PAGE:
The insistence by Chairman of the House Judiciary Committee Jerrold Nadler to subpoena a reluctant Robert Mueller to testify before the Committee has proved an unmitigated disaster.
Nadler had hoped that Mueller would appear before the Committee on May 15 but the Committee’s 24-16 vote on party lines to hold Attorney General William Barr in contempt of Congress for refusing to comply with a subpoena for the unredacted Mueller report and its underlying evidence appeared to have complicated negotiations for Mueller to testify before the Committee.
A very confident and assured Nadler asserted:
He [Mueller] will come at some point. If necessary, we'll subpoena him, and he will come...
Mueller indeed came – and the President Trump-designated “fake news media” even realised what a terrible mistake Nadler had made.
The New York Times led the charge:
Over the years, aides marveled to reporters about how Mr. Mueller managed to simultaneously grasp details and stay focused on the big picture. In 88 previous appearances before Congress, he studiously managed to avoid political fights, while keeping overly inquisitive members at bay in exchanges that have become famous for how little he managed to say.
Mr. Mueller hewed to that pattern with House members on Wednesday, brusquely dismissing some questions out of hand and refusing to engage when they tried to bait him into delivering conclusions beyond those in his report.
Nonetheless, he was unmistakably shaky. Roughly 15 times, he asked for a question to be repeated. He repeatedly said, “If it’s from the report, yes, I support it” — a line that seemed to suggest that he did not know what the report actually said. He seemed to struggle to complete his sentences, and not always because he had been interrupted.
The New York Times continued:
Had Mr. Mueller delivered a commanding performance — even if he said little — he might have cemented that impression. Instead, he may have ignited a whole new set of questions about whether he was too old for the job he took on, whether he delegated too many decisions to his top deputies, and whether he was reluctant to testify because he was not up to it.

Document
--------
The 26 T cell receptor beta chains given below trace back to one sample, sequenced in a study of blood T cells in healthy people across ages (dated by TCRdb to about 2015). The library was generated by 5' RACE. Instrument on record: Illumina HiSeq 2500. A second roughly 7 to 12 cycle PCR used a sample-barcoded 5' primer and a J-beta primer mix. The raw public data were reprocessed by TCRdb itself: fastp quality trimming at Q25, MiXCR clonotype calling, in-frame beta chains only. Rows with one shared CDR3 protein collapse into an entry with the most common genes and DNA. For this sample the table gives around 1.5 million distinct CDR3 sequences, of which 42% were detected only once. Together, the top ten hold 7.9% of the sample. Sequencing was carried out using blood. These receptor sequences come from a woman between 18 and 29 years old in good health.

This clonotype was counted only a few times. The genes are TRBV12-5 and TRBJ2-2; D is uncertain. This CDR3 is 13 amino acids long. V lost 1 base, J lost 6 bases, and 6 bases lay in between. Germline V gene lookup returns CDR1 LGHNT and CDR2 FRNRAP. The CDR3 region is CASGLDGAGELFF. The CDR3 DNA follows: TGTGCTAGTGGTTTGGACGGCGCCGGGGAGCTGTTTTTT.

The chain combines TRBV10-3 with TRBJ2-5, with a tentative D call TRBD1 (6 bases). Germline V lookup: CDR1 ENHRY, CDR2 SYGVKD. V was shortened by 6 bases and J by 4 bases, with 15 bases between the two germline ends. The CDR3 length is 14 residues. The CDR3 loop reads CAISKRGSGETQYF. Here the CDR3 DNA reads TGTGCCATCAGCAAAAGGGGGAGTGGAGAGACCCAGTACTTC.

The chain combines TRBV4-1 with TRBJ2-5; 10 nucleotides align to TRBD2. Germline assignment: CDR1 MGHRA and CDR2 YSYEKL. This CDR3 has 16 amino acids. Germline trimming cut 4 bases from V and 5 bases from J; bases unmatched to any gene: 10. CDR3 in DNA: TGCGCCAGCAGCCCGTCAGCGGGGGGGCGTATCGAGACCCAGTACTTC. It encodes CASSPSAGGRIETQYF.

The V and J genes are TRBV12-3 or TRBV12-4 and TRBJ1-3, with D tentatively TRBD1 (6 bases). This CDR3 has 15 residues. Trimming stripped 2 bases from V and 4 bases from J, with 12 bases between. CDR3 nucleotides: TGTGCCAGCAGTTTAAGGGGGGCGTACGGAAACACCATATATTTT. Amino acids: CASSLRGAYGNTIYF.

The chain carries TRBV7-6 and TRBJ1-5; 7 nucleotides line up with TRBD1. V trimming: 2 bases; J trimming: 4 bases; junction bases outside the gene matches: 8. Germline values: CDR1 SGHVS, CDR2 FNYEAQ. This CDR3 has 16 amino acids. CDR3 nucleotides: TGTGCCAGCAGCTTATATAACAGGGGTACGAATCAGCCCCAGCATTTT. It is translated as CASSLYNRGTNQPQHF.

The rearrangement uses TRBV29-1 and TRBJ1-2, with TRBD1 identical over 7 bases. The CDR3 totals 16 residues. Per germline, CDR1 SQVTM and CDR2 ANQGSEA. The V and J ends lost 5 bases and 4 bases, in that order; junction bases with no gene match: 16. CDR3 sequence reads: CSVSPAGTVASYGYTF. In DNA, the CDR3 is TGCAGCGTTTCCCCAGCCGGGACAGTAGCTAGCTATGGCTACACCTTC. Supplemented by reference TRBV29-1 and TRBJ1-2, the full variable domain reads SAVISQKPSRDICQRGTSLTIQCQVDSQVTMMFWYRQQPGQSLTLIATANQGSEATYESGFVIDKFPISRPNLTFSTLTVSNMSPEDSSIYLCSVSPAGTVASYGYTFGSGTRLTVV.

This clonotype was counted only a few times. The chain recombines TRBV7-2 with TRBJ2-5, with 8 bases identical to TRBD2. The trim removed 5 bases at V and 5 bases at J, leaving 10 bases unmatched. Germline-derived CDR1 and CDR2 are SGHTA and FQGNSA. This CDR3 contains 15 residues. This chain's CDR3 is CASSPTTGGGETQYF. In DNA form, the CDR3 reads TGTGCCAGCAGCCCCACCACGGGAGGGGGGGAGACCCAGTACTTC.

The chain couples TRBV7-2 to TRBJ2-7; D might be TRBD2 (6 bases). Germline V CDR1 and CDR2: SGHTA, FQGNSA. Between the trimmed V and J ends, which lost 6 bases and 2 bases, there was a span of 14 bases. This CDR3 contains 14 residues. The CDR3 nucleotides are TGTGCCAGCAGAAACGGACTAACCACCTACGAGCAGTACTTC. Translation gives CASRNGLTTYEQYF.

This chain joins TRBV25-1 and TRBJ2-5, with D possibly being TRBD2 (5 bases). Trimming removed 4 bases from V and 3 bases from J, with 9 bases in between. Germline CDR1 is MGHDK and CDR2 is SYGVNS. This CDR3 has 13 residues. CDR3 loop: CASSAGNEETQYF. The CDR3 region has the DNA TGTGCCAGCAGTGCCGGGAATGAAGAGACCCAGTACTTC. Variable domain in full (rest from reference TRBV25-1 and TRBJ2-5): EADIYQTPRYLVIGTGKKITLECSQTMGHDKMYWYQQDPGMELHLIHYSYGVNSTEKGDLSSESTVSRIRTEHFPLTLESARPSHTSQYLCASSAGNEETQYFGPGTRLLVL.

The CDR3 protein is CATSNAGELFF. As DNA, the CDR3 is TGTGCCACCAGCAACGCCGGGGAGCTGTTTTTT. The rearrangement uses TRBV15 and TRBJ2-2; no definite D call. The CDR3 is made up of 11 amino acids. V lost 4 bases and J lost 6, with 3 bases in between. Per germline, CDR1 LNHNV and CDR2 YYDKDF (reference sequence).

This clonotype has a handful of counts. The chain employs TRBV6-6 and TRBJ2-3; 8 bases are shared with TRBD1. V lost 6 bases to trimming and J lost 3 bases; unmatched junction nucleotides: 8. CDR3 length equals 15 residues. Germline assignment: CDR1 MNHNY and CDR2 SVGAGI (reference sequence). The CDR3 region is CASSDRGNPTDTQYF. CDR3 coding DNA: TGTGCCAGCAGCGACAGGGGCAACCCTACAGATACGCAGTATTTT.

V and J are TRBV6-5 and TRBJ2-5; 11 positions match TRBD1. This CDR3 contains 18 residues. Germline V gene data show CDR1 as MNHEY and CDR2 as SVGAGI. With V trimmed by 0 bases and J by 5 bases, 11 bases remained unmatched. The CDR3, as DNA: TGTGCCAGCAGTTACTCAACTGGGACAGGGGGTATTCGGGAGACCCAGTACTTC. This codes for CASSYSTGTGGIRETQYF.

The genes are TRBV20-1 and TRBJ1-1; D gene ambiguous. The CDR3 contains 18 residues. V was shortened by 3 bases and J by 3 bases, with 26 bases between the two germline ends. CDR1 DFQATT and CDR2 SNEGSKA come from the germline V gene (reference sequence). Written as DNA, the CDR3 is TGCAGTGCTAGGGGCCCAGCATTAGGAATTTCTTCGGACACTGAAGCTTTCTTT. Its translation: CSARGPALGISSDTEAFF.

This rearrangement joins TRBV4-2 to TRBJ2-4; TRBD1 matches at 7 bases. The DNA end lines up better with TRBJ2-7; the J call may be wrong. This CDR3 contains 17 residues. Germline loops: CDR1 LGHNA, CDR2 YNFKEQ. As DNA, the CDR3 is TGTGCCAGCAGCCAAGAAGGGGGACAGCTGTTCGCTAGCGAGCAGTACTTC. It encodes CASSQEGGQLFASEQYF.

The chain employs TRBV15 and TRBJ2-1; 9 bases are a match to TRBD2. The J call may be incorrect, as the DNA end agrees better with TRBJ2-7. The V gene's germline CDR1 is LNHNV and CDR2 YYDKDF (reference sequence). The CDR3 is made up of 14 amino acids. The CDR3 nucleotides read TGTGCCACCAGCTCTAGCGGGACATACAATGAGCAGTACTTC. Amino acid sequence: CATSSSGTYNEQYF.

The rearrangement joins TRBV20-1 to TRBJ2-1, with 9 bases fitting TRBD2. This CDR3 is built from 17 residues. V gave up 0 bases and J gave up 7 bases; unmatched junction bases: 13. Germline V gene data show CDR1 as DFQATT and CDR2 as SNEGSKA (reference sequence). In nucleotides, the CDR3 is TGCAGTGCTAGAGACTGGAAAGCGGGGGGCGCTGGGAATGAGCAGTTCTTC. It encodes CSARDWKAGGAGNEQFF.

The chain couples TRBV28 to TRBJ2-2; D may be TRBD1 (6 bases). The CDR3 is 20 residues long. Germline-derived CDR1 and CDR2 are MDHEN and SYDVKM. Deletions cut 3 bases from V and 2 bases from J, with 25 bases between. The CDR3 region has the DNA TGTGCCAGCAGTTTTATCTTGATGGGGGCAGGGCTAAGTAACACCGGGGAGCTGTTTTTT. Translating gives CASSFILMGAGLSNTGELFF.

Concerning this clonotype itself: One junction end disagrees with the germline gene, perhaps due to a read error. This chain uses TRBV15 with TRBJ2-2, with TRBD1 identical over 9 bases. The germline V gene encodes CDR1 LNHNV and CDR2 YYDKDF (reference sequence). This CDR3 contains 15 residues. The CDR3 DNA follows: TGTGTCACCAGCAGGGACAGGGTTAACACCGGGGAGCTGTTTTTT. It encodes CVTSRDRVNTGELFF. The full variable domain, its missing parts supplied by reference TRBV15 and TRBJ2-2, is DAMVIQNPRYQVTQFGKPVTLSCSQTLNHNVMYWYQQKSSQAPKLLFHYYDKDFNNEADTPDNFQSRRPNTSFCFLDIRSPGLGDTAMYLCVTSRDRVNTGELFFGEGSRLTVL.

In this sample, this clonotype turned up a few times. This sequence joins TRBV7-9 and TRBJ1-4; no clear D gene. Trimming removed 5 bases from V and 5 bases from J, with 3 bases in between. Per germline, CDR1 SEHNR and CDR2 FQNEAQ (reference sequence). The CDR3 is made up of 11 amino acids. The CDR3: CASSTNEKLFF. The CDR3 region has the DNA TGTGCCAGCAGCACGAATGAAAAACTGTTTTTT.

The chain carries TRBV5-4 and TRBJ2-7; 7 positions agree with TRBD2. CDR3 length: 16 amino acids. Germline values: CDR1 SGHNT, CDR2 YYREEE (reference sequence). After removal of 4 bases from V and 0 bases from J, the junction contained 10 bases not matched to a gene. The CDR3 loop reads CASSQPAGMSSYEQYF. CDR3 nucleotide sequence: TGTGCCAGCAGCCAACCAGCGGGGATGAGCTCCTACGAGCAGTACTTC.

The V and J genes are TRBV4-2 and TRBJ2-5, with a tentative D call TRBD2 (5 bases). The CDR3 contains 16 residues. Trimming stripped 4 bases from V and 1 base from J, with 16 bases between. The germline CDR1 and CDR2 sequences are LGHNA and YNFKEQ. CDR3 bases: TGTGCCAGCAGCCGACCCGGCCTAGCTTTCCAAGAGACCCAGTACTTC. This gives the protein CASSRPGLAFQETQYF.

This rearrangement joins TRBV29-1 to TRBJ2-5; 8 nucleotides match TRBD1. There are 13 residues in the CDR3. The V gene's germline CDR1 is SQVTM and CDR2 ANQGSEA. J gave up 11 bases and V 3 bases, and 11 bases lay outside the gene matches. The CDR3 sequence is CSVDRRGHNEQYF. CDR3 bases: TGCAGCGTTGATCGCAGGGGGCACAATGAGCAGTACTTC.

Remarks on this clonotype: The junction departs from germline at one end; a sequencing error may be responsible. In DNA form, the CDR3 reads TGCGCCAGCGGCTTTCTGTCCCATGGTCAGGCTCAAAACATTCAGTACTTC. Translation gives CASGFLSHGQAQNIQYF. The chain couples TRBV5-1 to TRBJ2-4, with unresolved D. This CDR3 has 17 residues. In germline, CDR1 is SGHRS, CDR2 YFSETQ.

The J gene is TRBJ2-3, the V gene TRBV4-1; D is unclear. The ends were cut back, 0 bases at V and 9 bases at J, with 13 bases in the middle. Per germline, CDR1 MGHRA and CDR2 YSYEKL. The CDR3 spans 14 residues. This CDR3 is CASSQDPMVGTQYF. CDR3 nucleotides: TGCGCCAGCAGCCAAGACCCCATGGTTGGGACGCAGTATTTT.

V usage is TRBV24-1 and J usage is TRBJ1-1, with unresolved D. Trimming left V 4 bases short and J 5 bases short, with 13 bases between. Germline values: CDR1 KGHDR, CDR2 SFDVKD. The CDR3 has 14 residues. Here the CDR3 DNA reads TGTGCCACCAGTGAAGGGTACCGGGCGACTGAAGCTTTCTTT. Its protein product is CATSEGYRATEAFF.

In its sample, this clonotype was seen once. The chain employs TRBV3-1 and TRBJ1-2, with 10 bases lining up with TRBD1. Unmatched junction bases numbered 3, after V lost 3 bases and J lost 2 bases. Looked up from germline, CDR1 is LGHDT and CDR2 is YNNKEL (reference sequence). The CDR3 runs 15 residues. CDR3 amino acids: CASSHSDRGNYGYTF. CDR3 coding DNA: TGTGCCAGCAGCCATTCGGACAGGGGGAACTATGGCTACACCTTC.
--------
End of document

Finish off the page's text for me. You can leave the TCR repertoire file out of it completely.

In fact, those suspicions already had some currency. In Senate testimony this year, Attorney General William P. Barr suggested that in a March 5 meeting, Mr. Mueller did not clearly articulate his reasoning about why he declined to decide whether President Trump had committed a prosecutable crime.
Rachel Maddow – a presenter at MSNBC and a favourite Trump fake news target - who had confidently predicted Mueller would find Trump guilty of collusion with Russia to influence the outcome of the 2016 Presidential elections – was moved to admit:
… Mueller's personal performance today, I think, puts a spotlight on the man who was sitting next to him and not speaking today, his deputy, Aaron Zebley. He's described now as the deputy special counsel. We're now told that he ran the day-to-day operations of the investigation and the rest of Mueller's staff.
There was so much that Mueller seemed sort of detached from today, and he seemed to be, at times, taking it on trust that certain things were in his report or not, whether or not he personally recalled those things.
Because of that performance from Mueller today, I think that lights a fire under the need to speak to the people on his team.
One can confidently predict – with apologies to Lord Alfred Tennyson:
The Democrats know
Nadler has blundered.
Theirs not to make reply,
Theirs not to reason why,
Theirs but to do and die.
Into Barr’s valley of Death
Ride the Democrats ….
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